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GPPS Journal Papers

Investigation of Jet Engine Intake Distortions Caused by Crosswind Conditions

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Lennart Harjes, Christoph Bode, Jonas Grubert, Philip Frantzheld, Patrick Koch, Jens Friedrichs


Institute of Jet Propulsion and Turbomachinery TU Braunschweig Hermann-Blenk-Straße 37 38108 Braunschweig Germany
 

Abstract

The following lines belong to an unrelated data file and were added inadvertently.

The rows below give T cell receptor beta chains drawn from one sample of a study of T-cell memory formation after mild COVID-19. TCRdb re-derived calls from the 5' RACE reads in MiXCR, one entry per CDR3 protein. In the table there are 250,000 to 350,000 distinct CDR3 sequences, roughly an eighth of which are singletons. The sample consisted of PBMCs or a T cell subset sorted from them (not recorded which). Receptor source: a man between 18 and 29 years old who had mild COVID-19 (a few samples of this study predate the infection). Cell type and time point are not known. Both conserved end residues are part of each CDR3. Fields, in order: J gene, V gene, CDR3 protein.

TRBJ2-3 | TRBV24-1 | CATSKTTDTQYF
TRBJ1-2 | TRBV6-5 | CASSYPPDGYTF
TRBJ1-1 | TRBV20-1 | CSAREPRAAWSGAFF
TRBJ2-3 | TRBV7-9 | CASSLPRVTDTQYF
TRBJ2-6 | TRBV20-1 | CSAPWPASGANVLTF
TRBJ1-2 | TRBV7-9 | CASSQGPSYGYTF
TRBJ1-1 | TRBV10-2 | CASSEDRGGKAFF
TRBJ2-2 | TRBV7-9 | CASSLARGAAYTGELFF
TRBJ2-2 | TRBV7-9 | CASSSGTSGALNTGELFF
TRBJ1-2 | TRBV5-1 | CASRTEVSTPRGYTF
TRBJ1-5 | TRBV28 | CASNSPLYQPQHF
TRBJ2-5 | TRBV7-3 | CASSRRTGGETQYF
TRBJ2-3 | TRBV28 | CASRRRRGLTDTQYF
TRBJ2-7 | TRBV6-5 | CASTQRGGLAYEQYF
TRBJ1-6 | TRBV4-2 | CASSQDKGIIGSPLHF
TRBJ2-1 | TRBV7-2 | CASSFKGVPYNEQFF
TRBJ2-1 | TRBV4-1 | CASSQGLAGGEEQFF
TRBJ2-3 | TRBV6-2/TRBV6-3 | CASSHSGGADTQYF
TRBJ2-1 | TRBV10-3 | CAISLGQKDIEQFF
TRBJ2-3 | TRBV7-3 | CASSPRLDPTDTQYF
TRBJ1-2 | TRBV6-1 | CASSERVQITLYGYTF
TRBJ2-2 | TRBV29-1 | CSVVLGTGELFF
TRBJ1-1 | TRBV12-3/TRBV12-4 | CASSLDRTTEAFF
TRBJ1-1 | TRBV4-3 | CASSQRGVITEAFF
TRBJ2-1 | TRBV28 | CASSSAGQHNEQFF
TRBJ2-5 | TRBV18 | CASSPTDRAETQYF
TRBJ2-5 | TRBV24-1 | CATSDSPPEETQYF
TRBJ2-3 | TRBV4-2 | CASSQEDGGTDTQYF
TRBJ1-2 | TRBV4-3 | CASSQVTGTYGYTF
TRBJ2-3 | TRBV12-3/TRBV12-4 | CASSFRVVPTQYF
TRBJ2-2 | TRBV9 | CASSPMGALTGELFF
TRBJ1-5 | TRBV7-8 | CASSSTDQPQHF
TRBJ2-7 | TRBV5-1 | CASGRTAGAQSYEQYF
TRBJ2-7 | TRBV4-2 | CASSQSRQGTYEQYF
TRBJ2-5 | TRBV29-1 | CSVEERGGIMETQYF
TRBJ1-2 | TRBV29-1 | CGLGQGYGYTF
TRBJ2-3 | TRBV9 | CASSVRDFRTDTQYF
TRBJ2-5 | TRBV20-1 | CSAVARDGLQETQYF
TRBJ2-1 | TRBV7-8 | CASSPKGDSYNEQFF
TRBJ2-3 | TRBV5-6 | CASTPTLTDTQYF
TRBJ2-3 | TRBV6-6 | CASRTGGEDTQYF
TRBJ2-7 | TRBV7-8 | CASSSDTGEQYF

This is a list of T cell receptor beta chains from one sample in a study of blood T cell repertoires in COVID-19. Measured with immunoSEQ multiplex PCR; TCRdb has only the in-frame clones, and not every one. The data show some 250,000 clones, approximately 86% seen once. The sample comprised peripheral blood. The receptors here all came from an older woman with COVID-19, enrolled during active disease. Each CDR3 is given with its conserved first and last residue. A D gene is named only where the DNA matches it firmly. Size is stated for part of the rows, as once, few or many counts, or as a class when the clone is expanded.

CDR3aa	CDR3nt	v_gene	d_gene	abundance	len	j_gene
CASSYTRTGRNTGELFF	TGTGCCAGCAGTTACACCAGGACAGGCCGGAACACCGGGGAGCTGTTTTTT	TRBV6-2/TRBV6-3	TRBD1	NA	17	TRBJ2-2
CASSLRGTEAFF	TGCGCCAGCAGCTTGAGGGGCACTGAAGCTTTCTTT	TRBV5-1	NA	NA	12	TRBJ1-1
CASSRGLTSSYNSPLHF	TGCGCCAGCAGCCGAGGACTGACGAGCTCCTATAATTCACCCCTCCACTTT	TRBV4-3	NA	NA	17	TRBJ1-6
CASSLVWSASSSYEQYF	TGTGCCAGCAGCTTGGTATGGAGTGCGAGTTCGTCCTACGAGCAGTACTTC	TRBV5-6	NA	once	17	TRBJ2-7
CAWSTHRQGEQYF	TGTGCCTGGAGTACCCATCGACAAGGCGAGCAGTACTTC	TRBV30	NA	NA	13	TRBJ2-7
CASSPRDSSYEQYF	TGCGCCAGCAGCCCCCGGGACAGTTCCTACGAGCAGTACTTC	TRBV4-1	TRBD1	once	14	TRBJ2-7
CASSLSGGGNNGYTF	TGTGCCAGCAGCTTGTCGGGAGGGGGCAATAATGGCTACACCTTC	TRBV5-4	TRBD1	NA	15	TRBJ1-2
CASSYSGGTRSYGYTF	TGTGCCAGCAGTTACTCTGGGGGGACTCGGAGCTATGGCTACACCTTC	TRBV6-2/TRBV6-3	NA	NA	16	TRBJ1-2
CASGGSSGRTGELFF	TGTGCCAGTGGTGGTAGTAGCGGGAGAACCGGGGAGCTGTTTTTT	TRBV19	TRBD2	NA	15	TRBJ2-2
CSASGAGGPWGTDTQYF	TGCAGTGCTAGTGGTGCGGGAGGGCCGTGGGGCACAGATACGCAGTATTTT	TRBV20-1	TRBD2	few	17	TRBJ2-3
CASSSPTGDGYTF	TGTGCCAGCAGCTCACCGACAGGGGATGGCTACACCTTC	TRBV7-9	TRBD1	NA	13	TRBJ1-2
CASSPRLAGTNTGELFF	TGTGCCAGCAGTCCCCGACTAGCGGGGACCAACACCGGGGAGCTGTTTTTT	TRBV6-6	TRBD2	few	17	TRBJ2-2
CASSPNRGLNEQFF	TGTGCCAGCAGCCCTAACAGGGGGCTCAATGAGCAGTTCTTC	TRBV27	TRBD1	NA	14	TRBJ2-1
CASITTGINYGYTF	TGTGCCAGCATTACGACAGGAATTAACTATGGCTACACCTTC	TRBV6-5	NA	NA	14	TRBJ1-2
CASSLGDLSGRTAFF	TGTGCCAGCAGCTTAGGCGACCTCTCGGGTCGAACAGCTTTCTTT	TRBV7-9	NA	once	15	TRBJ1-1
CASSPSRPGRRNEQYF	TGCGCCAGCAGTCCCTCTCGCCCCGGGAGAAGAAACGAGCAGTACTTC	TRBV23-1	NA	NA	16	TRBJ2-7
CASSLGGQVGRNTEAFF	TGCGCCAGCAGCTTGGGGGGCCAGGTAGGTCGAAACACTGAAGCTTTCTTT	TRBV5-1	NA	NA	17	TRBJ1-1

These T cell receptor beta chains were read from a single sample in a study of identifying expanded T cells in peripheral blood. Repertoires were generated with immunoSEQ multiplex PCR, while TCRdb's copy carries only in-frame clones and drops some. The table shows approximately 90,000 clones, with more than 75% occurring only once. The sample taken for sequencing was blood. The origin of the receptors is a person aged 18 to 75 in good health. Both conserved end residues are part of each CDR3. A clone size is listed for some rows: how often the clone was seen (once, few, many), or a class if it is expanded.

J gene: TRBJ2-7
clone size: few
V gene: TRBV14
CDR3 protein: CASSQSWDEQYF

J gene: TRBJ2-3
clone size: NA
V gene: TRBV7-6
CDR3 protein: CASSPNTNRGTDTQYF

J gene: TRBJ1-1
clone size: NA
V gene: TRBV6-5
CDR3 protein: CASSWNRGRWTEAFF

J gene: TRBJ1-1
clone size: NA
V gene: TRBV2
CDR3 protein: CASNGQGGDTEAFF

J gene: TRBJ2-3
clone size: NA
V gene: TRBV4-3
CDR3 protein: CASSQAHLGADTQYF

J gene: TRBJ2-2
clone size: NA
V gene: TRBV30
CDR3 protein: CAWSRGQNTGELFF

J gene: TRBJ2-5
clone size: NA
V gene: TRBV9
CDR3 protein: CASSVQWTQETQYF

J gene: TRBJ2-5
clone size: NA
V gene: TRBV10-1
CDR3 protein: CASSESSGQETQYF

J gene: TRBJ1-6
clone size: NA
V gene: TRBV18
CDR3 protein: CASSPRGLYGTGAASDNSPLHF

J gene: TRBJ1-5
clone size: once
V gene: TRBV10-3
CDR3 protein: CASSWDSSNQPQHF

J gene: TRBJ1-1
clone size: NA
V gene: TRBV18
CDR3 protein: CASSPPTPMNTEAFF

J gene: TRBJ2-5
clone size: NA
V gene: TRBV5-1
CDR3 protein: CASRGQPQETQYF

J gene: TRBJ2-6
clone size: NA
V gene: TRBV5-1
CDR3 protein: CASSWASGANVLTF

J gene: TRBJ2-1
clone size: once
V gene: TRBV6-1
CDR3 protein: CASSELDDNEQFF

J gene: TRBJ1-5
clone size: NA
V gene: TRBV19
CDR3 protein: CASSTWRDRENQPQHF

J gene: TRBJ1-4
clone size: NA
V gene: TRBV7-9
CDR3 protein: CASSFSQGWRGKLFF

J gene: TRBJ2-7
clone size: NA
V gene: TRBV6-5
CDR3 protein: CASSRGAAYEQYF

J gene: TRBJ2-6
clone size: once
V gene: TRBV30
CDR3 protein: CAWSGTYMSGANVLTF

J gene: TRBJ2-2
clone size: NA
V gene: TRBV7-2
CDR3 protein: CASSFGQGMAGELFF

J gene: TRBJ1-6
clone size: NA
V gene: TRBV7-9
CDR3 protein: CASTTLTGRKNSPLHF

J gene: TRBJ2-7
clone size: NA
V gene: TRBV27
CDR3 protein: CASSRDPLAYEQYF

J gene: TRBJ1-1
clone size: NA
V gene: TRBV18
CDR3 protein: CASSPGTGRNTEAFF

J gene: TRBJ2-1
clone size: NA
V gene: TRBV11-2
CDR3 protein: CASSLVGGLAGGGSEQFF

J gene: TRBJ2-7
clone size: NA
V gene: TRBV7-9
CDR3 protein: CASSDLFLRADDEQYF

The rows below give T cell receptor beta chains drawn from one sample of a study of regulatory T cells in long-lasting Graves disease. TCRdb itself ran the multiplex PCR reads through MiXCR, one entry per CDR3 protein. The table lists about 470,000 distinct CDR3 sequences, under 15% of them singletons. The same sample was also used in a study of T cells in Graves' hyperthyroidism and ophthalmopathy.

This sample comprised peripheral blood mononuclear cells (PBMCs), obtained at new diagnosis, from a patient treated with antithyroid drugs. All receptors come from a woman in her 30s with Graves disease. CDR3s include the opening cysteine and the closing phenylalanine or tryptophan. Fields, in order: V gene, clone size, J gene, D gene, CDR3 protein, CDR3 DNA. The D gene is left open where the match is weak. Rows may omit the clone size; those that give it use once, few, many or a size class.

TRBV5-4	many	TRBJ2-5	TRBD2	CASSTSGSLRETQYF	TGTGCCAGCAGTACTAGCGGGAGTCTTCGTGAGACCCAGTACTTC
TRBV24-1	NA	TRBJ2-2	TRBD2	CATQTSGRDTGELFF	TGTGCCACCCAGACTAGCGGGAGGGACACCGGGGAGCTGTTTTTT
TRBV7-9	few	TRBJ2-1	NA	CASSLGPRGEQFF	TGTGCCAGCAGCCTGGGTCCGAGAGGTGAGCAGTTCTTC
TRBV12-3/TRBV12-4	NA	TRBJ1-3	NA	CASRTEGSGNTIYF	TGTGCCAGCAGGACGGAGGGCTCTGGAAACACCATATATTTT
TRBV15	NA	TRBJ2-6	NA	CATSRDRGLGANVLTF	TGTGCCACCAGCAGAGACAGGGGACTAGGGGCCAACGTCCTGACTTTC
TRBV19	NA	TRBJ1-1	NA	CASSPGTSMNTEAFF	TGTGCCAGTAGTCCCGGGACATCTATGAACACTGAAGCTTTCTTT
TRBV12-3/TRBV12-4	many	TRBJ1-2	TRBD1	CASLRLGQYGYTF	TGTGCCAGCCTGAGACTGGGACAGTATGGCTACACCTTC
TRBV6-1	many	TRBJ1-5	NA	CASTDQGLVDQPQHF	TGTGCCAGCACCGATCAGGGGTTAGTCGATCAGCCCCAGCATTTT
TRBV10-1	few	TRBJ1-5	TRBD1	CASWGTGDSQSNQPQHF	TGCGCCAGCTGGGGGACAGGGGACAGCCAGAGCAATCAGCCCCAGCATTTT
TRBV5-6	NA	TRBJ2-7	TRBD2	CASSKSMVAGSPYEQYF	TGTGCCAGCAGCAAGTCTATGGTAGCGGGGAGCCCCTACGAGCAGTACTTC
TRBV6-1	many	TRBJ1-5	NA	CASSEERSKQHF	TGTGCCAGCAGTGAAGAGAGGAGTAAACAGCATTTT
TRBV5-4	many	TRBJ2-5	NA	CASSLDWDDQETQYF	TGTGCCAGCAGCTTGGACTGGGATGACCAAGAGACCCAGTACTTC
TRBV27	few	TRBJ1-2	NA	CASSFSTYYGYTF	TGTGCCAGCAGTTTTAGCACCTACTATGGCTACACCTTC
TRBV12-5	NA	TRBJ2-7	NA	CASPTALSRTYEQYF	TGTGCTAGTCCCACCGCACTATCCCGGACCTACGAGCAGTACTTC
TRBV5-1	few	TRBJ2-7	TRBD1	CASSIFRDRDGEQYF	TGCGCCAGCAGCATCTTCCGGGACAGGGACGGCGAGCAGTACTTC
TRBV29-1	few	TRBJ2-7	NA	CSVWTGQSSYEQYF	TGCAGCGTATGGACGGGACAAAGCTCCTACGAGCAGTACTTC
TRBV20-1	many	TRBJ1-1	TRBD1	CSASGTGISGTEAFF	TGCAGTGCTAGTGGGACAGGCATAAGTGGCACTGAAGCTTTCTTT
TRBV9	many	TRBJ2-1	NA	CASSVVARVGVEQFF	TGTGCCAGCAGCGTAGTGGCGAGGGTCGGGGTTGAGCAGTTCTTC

The Propulsion Test Facility of the TU Braunschweig is capable of investigating future jet engine intakes and fan aerodynamics to a high level of detail. A goal of this facility is the examination of coupled fan-intake-interactions which is not possible in any existing test bench around the world. Before doing research on these interactions, it is important to undergo proper studies of isolated aspirated intakes and fans under varying operating conditions (design and off-design). Therefore comparable result of the well-known LARA nacelle to existing experimental and numerical data has been generated for a first validation purpose. Therefore, comparable studies have been conducted with the LARA nacelle, to that of experimental and numerical investigations performed in the early 1990s at the ONERA F1 wind tunnel (mention reference), in order to generate results for validation. The first results of the validation experiment show differences in peak Mach number between the ONERA F1 and PTF experimental data for identical boundary conditions based on Mach number and crosswind. To investigate this further, a comprehensive numerical study has been carried out. It was inferred that the discrepancy was mainly caused by the Reynolds number effect within the PTF environment and its sensitivity to the inlet flow angle distribution with regard to angle of attack for crosswind. Within the validation test campaign, the experimental investigations showed a separation and reattachment hysteresis, which was identified when crosswind as well as nacelle mass flow had been increased or decreased to set up the different operating points. This phenomenon has still no established theoretical basis for understanding the aerodynamic behaviour. Overall, the applicability of conventional RANS models is shown. Additionally, the sensitivity to the aforementioned boundary conditions and the numerical reproducibility of the hysteresis phenomenon are discussed and compared to new experimental data in detail.

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